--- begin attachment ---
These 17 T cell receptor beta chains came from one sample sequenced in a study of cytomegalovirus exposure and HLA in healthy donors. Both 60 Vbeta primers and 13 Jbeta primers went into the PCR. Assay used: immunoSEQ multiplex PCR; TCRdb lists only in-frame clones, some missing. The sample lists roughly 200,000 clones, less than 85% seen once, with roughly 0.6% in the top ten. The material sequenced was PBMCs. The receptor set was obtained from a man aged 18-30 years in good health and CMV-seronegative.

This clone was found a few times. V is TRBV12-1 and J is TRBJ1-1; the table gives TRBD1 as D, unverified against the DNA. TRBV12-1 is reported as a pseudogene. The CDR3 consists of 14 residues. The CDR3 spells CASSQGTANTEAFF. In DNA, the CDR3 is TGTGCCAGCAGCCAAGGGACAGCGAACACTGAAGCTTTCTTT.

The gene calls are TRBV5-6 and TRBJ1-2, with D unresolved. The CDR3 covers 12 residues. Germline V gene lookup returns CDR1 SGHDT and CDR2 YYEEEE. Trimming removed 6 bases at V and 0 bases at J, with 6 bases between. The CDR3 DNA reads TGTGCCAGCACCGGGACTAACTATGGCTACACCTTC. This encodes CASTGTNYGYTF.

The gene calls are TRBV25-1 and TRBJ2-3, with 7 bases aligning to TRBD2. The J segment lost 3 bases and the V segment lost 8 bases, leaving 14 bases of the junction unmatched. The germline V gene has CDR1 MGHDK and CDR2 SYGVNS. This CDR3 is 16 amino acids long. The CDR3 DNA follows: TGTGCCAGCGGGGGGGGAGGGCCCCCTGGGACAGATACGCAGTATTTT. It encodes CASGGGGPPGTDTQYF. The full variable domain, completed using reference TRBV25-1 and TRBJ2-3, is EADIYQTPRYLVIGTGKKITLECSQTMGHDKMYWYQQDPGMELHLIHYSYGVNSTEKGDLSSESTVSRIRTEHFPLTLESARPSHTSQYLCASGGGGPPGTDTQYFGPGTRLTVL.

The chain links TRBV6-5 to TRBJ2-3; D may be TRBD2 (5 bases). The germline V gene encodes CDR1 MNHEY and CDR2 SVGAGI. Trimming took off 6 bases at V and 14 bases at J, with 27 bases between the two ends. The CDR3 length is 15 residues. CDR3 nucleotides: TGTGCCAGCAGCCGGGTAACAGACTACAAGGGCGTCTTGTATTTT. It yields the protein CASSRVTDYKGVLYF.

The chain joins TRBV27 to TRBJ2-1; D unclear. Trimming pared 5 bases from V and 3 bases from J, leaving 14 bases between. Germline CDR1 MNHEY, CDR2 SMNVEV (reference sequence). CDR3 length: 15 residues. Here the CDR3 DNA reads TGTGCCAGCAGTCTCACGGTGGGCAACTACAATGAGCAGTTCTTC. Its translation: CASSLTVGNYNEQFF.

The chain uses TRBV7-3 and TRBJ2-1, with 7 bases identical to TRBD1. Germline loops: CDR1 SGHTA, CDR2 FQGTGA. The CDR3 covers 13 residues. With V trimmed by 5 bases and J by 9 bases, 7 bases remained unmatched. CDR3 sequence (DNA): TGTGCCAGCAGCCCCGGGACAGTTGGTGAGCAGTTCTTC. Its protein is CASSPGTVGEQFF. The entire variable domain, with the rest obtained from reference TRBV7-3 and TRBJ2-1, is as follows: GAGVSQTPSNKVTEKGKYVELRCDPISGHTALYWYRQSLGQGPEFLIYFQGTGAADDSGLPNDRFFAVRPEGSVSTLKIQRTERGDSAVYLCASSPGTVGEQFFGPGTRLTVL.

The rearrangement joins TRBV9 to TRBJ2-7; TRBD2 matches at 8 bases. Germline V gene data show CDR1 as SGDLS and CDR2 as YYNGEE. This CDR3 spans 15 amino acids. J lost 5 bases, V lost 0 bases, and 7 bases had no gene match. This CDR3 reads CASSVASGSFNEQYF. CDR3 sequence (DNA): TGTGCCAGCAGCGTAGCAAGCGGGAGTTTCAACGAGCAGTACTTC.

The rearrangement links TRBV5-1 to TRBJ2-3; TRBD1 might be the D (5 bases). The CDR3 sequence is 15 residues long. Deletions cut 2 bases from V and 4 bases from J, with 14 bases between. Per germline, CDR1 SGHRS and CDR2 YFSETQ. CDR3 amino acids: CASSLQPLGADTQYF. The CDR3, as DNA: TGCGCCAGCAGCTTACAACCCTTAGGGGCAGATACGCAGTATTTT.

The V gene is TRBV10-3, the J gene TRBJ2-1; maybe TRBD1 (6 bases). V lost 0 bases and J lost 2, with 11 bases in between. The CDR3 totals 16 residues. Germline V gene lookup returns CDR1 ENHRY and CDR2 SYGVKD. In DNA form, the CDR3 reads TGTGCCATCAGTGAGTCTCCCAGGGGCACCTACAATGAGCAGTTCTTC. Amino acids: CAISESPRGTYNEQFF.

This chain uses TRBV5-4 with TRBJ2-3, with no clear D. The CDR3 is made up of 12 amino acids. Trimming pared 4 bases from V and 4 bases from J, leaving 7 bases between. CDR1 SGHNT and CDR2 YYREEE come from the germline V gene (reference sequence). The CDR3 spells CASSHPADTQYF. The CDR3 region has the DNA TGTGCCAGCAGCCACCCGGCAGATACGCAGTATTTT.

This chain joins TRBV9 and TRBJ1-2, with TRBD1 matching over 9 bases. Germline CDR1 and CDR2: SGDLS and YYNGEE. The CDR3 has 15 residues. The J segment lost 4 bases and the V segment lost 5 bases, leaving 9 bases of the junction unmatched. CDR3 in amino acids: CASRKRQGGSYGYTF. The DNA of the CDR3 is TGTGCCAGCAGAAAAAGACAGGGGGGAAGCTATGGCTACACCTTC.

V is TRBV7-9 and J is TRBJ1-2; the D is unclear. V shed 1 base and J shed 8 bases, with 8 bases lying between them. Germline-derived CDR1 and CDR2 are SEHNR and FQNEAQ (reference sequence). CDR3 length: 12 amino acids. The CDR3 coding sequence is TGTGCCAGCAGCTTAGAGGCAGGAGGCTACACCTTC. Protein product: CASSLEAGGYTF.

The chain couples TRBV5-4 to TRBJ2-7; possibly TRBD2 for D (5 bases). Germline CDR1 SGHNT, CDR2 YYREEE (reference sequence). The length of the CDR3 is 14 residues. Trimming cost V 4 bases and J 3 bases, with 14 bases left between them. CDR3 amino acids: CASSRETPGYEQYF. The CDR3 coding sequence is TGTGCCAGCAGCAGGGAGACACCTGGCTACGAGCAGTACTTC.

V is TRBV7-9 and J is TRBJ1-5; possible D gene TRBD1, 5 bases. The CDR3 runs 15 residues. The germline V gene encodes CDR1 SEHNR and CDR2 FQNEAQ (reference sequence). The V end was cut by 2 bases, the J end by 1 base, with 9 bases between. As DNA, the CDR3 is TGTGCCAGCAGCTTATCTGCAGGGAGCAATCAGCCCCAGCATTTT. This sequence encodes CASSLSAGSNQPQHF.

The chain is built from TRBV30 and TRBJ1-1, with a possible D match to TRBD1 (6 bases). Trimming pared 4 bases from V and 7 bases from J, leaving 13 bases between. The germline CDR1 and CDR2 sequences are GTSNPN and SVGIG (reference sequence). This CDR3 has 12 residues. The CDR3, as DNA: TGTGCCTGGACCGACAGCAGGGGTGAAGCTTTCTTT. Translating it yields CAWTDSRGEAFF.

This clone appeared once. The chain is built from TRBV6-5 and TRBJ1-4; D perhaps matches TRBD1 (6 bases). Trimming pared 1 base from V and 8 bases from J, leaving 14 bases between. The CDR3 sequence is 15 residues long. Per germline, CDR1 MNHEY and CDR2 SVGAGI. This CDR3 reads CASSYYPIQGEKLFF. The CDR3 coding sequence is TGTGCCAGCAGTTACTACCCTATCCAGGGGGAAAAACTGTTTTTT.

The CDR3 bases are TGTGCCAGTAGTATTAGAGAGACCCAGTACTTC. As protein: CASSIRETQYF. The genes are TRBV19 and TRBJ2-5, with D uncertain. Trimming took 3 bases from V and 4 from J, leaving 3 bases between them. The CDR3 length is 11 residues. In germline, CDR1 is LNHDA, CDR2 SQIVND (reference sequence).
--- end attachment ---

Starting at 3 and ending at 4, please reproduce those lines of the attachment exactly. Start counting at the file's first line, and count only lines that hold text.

The gene calls are TRBV5-6 and TRBJ1-2, with D unresolved. The CDR3 covers 12 residues. Germline V gene lookup returns CDR1 SGHDT and CDR2 YYEEEE. Trimming removed 6 bases at V and 0 bases at J, with 6 bases between. The CDR3 DNA reads TGTGCCAGCACCGGGACTAACTATGGCTACACCTTC. This encodes CASTGTNYGYTF.

The gene calls are TRBV25-1 and TRBJ2-3, with 7 bases aligning to TRBD2. The J segment lost 3 bases and the V segment lost 8 bases, leaving 14 bases of the junction unmatched. The germline V gene has CDR1 MGHDK and CDR2 SYGVNS. This CDR3 is 16 amino acids long. The CDR3 DNA follows: TGTGCCAGCGGGGGGGGAGGGCCCCCTGGGACAGATACGCAGTATTTT. It encodes CASGGGGPPGTDTQYF. The full variable domain, completed using reference TRBV25-1 and TRBJ2-3, is EADIYQTPRYLVIGTGKKITLECSQTMGHDKMYWYQQDPGMELHLIHYSYGVNSTEKGDLSSESTVSRIRTEHFPLTLESARPSHTSQYLCASGGGGPPGTDTQYFGPGTRLTVL.